Imagine being in the Chateau De Sers in the south of France nestled in rolling hills, with sunrises and sunsets that take your breath away, and eating incredible food with 13 of your closest friends.
This was the background to my Thanksgiving celebration while I was studying abroad. It was like a fairy tale come true: I was able to enjoy it all, even with life threatening food allergies to peanuts, tree nuts, sesame, fish and shellfish.
The 17th century chateau with my friends was the highlight of my time abroad which took me to a total of nine countries across Europe and the U.K. It took a lot of preparation and vigilance to be able to enjoy the entire trip, but it was so worth it. It was a trip of a lifetime.
Here’s some of what I learned that can make studying abroad enjoyable for you and your child with food allergies:
Before You Go
Planning is the key to everything. Good preparation allows study abroad to be a seamless experience, whether it’s getting through border control or setting up your temporary home abroad. Putting in the groundwork up front is what makes study abroad work. Some important planning areas are:
- Choose whether you’re comfortable studying in a country where English isn’t the official language. Do you speak a second language? Are the classes taught in English?
- Check with your college’s office of international education (or the equivalent to that) to see what programs are offered in your major across the world. Make sure to have the paperwork required to carry medications you will need.
- Determine what housing situation will be the safest for you: a homestay, in a dorm with a shared kitchen, or in a single room with your own kitchen. Check whether these options are available in your chosen program.
- Know how you will communicate with your parents and family: do you need a SIM card or an international calling plan? Or will you use Wi-Fi to communicate through Skype? Make sure to have an agreement about the frequency of your check-ins.
- Know how to call emergency services in the countries you are visiting (911 does not work everywhere).
- Get your passport and secure all of your immigration paperwork (your university may be able to help with this).
- Prepare for your parents (especially mom) to shed some tears at the airport as you depart. Yep, it’s embarrassing, but it lets you know how much they love you.
While You Are There
Before my school quarter started at the University of Lancaster in Lancashire, England, I traveled with two friends through Iceland, Spain, France, Italy and Greece for a month. I also went to Copenhagen, Denmark, for another month to do research on a policy brief that I wrote once I was in England. These added more adventures to my trip abroad and gave me more experience with managing my food allergies. Some other lessons include:
- At restaurants and food markets, use apps to help you translate if you’re not fluent in the official language. I used Google Translate and Allergy Smartz during my trip. You can also have translate cards made for restaurants, but I preferred asking for a waiter/waitress who spoke English to help me choose a safe menu item. Some restaurants will have menus in English, but it varies.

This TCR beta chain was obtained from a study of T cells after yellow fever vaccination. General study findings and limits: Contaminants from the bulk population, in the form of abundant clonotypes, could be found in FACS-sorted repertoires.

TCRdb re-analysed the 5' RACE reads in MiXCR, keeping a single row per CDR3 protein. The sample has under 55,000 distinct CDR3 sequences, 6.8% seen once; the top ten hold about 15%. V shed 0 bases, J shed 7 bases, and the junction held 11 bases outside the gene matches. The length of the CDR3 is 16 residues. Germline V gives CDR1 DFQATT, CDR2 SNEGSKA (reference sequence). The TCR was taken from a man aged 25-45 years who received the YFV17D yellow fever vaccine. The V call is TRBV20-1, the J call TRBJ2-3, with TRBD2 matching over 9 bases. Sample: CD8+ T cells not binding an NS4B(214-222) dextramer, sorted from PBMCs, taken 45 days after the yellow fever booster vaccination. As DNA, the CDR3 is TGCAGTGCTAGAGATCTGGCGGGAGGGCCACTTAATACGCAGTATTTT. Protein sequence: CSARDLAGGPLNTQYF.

- Plan your day trips and determine as much about food, transportation (airlines, trains, buses) and restaurants as you can online prior to setting out for the day. I used TripAdvisor to help find the best places.
- Trust your intuition. If a restaurant doesn’t feel right, don’t eat there.
- If traveling with friends, make sure they are trained on your allergies, how to recognize an allergic reaction, and how to administer your epinephrine auto-injector. A side note: my friends were great travel companions, especially in Italy, where many restaurants are closed the month of August. They were willing to not eat at a restaurant that wasn’t safe for me, even though we were all starving, and there were few open restaurants to be found.
Studying abroad was one of the most rewarding experiences. I learned so much about myself and other cultures and I gained a new perspective on the American lifestyle. Because of my planning and preparation, most everything went seamlessly. Nonetheless, there are still some of very important lessons I learned:
- Ask about food at any restaurant like you would at home. Waiters and waitresses in other countries are usually quite amiable in answering these questions. If they don’t fully understand, that’s where translate apps come in. Make sure to prioritize your safety while you’re traveling and eating.
- Check in with your parents any time you’re traveling to a new location. There’s a lot going on in the world today, and parents appreciate knowing where you are when you’re traveling without them.
- Always carry your epinephrine auto-injector. Hopefully you’ve already learned this long before studying abroad, but if you haven’t, this is imperative for your safety. It also does not hurt to know where the nearest hospital is located in the city you’re traveling.
- Know how to make three easy recipes. You won’t have access to all the same food brands, so try and identify simple dishes with generic ingredients. Knowing three good recipes you can make for lunch or dinner allows you to easily buy those groceries and cook different meals while abroad (whether you’re at a homestay or in a solo kitchen studio). You can branch out from there.
Study abroad is absolutely possible with food allergies. It simply takes a fair amount of preparation, planning, and vigilance. Bon voyage!